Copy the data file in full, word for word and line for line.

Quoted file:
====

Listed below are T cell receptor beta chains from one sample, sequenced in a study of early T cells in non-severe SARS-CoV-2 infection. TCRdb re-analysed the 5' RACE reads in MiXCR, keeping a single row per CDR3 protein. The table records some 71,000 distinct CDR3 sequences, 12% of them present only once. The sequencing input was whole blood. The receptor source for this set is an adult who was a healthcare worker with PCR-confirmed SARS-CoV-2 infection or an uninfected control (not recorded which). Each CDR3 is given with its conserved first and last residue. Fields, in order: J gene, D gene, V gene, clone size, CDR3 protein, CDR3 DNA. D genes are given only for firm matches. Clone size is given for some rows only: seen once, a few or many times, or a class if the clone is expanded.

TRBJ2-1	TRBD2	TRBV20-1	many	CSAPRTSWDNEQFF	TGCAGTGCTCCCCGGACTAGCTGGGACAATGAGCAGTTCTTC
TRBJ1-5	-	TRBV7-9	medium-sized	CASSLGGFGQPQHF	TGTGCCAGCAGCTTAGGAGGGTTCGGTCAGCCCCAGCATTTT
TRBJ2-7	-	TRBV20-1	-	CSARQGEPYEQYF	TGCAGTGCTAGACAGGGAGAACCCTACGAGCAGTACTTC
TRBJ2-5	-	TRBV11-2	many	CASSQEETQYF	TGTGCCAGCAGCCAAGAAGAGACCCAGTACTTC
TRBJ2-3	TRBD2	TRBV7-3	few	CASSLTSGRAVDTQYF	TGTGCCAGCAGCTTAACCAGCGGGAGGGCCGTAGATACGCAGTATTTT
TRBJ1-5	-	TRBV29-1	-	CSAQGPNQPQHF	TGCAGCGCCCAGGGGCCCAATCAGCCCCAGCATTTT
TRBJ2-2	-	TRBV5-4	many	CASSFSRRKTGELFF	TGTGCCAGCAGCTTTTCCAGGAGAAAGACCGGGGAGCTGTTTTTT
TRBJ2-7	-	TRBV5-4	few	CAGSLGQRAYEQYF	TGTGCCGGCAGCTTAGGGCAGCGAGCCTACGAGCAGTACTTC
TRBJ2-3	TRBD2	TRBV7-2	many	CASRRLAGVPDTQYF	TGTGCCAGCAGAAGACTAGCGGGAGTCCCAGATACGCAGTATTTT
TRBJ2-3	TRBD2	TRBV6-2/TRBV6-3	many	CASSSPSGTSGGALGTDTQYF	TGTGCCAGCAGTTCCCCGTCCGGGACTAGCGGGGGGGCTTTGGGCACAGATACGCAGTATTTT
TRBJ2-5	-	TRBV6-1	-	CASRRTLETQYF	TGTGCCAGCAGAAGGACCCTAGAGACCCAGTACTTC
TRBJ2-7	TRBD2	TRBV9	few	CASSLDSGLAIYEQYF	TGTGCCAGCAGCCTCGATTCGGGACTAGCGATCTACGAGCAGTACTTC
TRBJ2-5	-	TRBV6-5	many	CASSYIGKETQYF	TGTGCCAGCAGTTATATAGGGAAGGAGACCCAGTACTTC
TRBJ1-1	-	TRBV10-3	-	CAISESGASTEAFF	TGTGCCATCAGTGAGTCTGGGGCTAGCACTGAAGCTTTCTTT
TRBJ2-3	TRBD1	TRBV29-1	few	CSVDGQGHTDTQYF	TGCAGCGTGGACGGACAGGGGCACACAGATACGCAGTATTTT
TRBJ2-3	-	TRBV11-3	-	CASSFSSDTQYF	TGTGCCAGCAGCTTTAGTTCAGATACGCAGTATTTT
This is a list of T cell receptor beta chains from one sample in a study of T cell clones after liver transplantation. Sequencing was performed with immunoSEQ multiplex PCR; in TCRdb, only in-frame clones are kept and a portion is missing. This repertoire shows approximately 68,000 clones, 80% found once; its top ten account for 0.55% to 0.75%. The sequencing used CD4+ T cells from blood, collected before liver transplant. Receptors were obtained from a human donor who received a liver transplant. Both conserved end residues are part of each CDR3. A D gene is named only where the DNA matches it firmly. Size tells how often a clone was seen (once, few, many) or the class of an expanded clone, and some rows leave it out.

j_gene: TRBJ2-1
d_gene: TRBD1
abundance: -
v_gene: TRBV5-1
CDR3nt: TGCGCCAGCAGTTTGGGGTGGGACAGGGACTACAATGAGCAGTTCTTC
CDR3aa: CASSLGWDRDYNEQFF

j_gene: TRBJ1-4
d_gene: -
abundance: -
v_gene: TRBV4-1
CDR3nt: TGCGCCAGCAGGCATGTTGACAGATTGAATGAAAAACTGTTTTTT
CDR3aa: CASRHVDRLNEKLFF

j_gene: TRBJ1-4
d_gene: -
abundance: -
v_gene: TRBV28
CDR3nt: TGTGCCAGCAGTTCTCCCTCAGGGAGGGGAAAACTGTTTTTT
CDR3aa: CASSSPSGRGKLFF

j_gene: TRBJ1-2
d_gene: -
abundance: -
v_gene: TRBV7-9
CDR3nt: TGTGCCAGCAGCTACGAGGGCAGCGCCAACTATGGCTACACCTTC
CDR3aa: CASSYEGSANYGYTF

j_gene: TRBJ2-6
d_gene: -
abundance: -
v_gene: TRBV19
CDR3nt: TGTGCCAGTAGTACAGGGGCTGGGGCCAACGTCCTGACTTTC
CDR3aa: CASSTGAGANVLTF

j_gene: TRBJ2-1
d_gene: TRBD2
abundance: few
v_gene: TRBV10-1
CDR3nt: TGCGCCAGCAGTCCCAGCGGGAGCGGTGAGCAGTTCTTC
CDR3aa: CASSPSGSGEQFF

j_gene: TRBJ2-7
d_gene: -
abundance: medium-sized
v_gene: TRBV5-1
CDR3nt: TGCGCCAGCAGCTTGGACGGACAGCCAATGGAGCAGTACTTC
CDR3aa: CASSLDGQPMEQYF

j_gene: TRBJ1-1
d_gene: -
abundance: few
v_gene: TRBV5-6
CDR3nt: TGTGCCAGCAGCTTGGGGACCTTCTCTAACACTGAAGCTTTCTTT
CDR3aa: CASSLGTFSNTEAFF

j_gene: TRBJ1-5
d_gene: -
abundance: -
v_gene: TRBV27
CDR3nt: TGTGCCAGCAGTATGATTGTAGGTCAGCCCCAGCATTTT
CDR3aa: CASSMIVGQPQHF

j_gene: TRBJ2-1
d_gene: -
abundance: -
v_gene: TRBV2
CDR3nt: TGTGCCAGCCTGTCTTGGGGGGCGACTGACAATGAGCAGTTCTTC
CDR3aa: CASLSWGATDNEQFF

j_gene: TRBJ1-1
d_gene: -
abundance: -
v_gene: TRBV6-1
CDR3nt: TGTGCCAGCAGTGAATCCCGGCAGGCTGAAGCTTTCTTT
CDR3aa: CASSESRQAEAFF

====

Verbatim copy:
Listed below are T cell receptor beta chains from one sample, sequenced in a study of early T cells in non-severe SARS-CoV-2 infection. TCRdb re-analysed the 5' RACE reads in MiXCR, keeping a single row per CDR3 protein. The table records some 71,000 distinct CDR3 sequences, 12% of them present only once. The sequencing input was whole blood. The receptor source for this set is an adult who was a healthcare worker with PCR-confirmed SARS-CoV-2 infection or an uninfected control (not recorded which). Each CDR3 is given with its conserved first and last residue. Fields, in order: J gene, D gene, V gene, clone size, CDR3 protein, CDR3 DNA. D genes are given only for firm matches. Clone size is given for some rows only: seen once, a few or many times, or a class if the clone is expanded.

TRBJ2-1	TRBD2	TRBV20-1	many	CSAPRTSWDNEQFF	TGCAGTGCTCCCCGGACTAGCTGGGACAATGAGCAGTTCTTC
TRBJ1-5	-	TRBV7-9	medium-sized	CASSLGGFGQPQHF	TGTGCCAGCAGCTTAGGAGGGTTCGGTCAGCCCCAGCATTTT
TRBJ2-7	-	TRBV20-1	-	CSARQGEPYEQYF	TGCAGTGCTAGACAGGGAGAACCCTACGAGCAGTACTTC
TRBJ2-5	-	TRBV11-2	many	CASSQEETQYF	TGTGCCAGCAGCCAAGAAGAGACCCAGTACTTC
TRBJ2-3	TRBD2	TRBV7-3	few	CASSLTSGRAVDTQYF	TGTGCCAGCAGCTTAACCAGCGGGAGGGCCGTAGATACGCAGTATTTT
TRBJ1-5	-	TRBV29-1	-	CSAQGPNQPQHF	TGCAGCGCCCAGGGGCCCAATCAGCCCCAGCATTTT
TRBJ2-2	-	TRBV5-4	many	CASSFSRRKTGELFF	TGTGCCAGCAGCTTTTCCAGGAGAAAGACCGGGGAGCTGTTTTTT
TRBJ2-7	-	TRBV5-4	few	CAGSLGQRAYEQYF	TGTGCCGGCAGCTTAGGGCAGCGAGCCTACGAGCAGTACTTC
TRBJ2-3	TRBD2	TRBV7-2	many	CASRRLAGVPDTQYF	TGTGCCAGCAGAAGACTAGCGGGAGTCCCAGATACGCAGTATTTT
TRBJ2-3	TRBD2	TRBV6-2/TRBV6-3	many	CASSSPSGTSGGALGTDTQYF	TGTGCCAGCAGTTCCCCGTCCGGGACTAGCGGGGGGGCTTTGGGCACAGATACGCAGTATTTT
TRBJ2-5	-	TRBV6-1	-	CASRRTLETQYF	TGTGCCAGCAGAAGGACCCTAGAGACCCAGTACTTC
TRBJ2-7	TRBD2	TRBV9	few	CASSLDSGLAIYEQYF	TGTGCCAGCAGCCTCGATTCGGGACTAGCGATCTACGAGCAGTACTTC
TRBJ2-5	-	TRBV6-5	many	CASSYIGKETQYF	TGTGCCAGCAGTTATATAGGGAAGGAGACCCAGTACTTC
TRBJ1-1	-	TRBV10-3	-	CAISESGASTEAFF	TGTGCCATCAGTGAGTCTGGGGCTAGCACTGAAGCTTTCTTT
TRBJ2-3	TRBD1	TRBV29-1	few	CSVDGQGHTDTQYF	TGCAGCGTGGACGGACAGGGGCACACAGATACGCAGTATTTT
TRBJ2-3	-	TRBV11-3	-	CASSFSSDTQYF	TGTGCCAGCAGCTTTAGTTCAGATACGCAGTATTTT
This is a list of T cell receptor beta chains from one sample in a study of T cell clones after liver transplantation. Sequencing was performed with immunoSEQ multiplex PCR; in TCRdb, only in-frame clones are kept and a portion is missing. This repertoire shows approximately 68,000 clones, 80% found once; its top ten account for 0.55% to 0.75%. The sequencing used CD4+ T cells from blood, collected before liver transplant. Receptors were obtained from a human donor who received a liver transplant. Both conserved end residues are part of each CDR3. A D gene is named only where the DNA matches it firmly. Size tells how often a clone was seen (once, few, many) or the class of an expanded clone, and some rows leave it out.

j_gene: TRBJ2-1
d_gene: TRBD1
abundance: -
v_gene: TRBV5-1
CDR3nt: TGCGCCAGCAGTTTGGGGTGGGACAGGGACTACAATGAGCAGTTCTTC
CDR3aa: CASSLGWDRDYNEQFF

j_gene: TRBJ1-4
d_gene: -
abundance: -
v_gene: TRBV4-1
CDR3nt: TGCGCCAGCAGGCATGTTGACAGATTGAATGAAAAACTGTTTTTT
CDR3aa: CASRHVDRLNEKLFF

j_gene: TRBJ1-4
d_gene: -
abundance: -
v_gene: TRBV28
CDR3nt: TGTGCCAGCAGTTCTCCCTCAGGGAGGGGAAAACTGTTTTTT
CDR3aa: CASSSPSGRGKLFF

j_gene: TRBJ1-2
d_gene: -
abundance: -
v_gene: TRBV7-9
CDR3nt: TGTGCCAGCAGCTACGAGGGCAGCGCCAACTATGGCTACACCTTC
CDR3aa: CASSYEGSANYGYTF

j_gene: TRBJ2-6
d_gene: -
abundance: -
v_gene: TRBV19
CDR3nt: TGTGCCAGTAGTACAGGGGCTGGGGCCAACGTCCTGACTTTC
CDR3aa: CASSTGAGANVLTF

j_gene: TRBJ2-1
d_gene: TRBD2
abundance: few
v_gene: TRBV10-1
CDR3nt: TGCGCCAGCAGTCCCAGCGGGAGCGGTGAGCAGTTCTTC
CDR3aa: CASSPSGSGEQFF

j_gene: TRBJ2-7
d_gene: -
abundance: medium-sized
v_gene: TRBV5-1
CDR3nt: TGCGCCAGCAGCTTGGACGGACAGCCAATGGAGCAGTACTTC
CDR3aa: CASSLDGQPMEQYF

j_gene: TRBJ1-1
d_gene: -
abundance: few
v_gene: TRBV5-6
CDR3nt: TGTGCCAGCAGCTTGGGGACCTTCTCTAACACTGAAGCTTTCTTT
CDR3aa: CASSLGTFSNTEAFF

j_gene: TRBJ1-5
d_gene: -
abundance: -
v_gene: TRBV27
CDR3nt: TGTGCCAGCAGTATGATTGTAGGTCAGCCCCAGCATTTT
CDR3aa: CASSMIVGQPQHF

j_gene: TRBJ2-1
d_gene: -
abundance: -
v_gene: TRBV2
CDR3nt: TGTGCCAGCCTGTCTTGGGGGGCGACTGACAATGAGCAGTTCTTC
CDR3aa: CASLSWGATDNEQFF

j_gene: TRBJ1-1
d_gene: -
abundance: -
v_gene: TRBV6-1
CDR3nt: TGTGCCAGCAGTGAATCCCGGCAGGCTGAAGCTTTCTTT
CDR3aa: CASSESRQAEAFF